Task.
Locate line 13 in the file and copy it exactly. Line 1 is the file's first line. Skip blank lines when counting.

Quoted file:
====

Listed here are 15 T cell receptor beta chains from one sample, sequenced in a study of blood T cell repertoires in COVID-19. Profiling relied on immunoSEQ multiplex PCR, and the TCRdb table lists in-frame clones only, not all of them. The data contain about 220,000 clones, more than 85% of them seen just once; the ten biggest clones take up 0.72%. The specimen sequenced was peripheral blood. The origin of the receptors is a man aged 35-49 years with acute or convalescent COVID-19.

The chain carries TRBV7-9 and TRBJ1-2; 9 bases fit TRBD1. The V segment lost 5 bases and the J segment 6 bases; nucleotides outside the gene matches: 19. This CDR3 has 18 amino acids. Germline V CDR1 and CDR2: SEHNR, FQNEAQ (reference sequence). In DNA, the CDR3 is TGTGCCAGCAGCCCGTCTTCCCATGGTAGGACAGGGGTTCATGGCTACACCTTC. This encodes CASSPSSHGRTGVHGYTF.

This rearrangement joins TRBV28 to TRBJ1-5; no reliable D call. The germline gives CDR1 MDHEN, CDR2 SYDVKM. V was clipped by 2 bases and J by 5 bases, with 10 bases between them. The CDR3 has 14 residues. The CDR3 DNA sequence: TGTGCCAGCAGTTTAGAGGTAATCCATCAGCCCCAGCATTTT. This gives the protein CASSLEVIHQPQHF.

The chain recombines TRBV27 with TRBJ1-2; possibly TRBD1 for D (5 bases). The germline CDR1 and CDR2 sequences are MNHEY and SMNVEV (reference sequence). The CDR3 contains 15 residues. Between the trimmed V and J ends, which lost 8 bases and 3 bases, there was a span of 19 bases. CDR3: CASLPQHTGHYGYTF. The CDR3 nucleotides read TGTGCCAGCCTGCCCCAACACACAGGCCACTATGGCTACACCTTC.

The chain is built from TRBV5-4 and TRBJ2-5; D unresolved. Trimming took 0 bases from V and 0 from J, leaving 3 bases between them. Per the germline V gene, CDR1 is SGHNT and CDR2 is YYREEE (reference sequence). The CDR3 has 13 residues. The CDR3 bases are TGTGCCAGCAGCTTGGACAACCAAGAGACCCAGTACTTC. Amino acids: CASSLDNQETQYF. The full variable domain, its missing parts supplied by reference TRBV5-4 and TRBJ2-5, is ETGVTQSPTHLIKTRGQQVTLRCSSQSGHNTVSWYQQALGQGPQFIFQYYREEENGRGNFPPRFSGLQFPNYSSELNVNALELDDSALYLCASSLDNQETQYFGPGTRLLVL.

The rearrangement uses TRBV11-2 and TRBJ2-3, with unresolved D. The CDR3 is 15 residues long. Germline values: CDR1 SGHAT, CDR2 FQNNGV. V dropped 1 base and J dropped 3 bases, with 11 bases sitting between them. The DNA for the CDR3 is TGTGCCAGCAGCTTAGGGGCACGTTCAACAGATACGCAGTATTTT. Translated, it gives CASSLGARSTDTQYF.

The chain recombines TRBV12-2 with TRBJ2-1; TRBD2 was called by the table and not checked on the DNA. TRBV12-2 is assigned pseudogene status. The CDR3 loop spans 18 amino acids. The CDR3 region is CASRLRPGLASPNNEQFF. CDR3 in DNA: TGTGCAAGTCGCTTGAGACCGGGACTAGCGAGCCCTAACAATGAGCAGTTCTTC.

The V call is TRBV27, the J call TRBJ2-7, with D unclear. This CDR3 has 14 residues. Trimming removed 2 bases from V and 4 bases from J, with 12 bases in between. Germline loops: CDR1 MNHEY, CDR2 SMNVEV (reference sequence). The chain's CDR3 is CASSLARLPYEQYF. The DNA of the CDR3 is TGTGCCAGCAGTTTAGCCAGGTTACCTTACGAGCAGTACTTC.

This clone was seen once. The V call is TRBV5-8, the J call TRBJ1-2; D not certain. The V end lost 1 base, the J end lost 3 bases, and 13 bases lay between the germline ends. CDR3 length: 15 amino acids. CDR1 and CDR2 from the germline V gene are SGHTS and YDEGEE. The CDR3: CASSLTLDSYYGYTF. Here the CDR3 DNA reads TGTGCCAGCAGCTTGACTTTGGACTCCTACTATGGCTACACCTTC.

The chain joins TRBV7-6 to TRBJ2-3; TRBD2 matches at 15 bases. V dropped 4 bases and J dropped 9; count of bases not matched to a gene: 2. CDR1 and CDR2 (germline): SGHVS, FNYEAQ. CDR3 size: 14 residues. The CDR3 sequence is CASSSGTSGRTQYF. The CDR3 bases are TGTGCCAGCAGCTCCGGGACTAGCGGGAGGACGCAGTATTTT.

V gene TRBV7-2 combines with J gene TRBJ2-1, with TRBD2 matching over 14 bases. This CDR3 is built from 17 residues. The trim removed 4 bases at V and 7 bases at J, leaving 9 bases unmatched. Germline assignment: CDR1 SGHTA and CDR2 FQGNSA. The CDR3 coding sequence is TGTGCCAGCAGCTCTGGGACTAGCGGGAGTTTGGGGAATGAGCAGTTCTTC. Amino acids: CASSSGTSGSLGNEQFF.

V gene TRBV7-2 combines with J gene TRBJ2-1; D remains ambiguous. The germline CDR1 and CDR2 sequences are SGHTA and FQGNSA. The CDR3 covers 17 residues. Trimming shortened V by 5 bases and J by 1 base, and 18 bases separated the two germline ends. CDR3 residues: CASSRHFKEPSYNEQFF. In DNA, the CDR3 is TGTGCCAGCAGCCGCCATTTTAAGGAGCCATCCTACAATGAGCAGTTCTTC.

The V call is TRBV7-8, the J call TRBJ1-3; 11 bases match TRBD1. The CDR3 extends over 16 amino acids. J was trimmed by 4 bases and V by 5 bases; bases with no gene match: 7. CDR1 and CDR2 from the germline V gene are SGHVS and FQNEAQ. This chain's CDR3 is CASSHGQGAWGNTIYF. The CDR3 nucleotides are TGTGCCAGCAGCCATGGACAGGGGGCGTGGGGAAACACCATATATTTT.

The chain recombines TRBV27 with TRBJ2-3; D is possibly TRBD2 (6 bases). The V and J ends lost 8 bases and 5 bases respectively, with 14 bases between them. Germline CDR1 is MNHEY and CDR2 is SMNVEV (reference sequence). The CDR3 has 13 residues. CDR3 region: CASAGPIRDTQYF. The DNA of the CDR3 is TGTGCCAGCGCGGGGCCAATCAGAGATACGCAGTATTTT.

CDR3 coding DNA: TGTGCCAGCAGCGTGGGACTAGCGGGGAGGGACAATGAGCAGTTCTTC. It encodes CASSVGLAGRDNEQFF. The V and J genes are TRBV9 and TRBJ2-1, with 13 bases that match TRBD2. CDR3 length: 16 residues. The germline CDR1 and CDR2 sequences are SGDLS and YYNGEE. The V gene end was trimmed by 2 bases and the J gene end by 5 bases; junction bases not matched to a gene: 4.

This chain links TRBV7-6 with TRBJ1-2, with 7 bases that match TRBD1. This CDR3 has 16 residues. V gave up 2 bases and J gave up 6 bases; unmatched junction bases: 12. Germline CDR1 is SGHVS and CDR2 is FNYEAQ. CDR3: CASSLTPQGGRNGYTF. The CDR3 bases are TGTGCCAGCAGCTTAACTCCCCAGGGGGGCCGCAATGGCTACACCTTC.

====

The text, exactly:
The V call is TRBV7-8, the J call TRBJ1-3; 11 bases match TRBD1. The CDR3 extends over 16 amino acids. J was trimmed by 4 bases and V by 5 bases; bases with no gene match: 7. CDR1 and CDR2 from the germline V gene are SGHVS and FQNEAQ. This chain's CDR3 is CASSHGQGAWGNTIYF. The CDR3 nucleotides are TGTGCCAGCAGCCATGGACAGGGGGCGTGGGGAAACACCATATATTTT.